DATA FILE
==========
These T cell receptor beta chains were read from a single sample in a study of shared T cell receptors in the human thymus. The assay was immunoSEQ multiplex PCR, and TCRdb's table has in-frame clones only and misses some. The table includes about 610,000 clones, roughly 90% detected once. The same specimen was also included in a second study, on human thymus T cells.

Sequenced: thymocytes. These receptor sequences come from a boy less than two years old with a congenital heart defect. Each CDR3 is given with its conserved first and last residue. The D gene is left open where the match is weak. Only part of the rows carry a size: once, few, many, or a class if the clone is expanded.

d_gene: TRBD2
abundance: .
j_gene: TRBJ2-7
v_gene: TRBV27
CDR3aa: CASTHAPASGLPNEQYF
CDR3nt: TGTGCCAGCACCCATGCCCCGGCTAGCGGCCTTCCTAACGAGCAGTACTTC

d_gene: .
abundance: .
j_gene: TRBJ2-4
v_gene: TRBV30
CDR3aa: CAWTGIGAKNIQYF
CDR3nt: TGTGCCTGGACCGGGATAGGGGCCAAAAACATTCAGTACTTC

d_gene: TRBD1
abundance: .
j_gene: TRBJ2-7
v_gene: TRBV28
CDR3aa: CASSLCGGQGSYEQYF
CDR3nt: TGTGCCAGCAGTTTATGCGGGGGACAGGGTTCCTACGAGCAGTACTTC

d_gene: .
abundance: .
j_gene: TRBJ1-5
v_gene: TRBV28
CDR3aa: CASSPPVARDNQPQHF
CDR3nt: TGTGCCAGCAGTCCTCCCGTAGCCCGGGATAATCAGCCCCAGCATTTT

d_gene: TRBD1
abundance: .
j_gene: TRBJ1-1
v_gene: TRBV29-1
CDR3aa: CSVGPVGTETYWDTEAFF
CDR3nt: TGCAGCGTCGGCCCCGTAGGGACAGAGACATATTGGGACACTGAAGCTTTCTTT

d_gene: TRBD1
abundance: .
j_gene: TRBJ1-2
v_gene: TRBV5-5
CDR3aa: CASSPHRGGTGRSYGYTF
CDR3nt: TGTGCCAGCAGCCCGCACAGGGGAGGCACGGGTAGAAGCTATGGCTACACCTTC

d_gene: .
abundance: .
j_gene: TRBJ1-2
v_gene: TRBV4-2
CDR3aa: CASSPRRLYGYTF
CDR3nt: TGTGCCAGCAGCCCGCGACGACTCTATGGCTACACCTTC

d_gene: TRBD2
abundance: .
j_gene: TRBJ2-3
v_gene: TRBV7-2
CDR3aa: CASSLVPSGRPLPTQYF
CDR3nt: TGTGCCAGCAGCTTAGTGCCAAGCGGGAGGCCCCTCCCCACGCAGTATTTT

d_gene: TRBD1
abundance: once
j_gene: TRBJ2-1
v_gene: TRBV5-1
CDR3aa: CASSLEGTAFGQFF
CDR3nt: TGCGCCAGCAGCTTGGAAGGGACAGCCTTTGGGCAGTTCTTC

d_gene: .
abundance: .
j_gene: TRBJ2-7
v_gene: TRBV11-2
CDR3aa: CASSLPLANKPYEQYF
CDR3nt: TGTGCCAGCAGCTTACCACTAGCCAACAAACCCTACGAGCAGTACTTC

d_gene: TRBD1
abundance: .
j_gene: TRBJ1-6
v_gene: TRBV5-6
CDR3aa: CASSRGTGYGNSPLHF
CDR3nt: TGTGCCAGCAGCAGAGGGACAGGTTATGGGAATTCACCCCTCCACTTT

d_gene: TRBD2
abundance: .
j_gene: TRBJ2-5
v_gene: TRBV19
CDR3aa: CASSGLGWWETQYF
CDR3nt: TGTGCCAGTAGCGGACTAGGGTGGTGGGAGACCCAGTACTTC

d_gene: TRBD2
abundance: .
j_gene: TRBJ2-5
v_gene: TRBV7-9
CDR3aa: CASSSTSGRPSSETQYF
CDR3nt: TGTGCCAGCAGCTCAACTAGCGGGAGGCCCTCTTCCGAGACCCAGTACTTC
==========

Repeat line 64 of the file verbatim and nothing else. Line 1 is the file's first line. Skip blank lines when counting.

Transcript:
abundance: .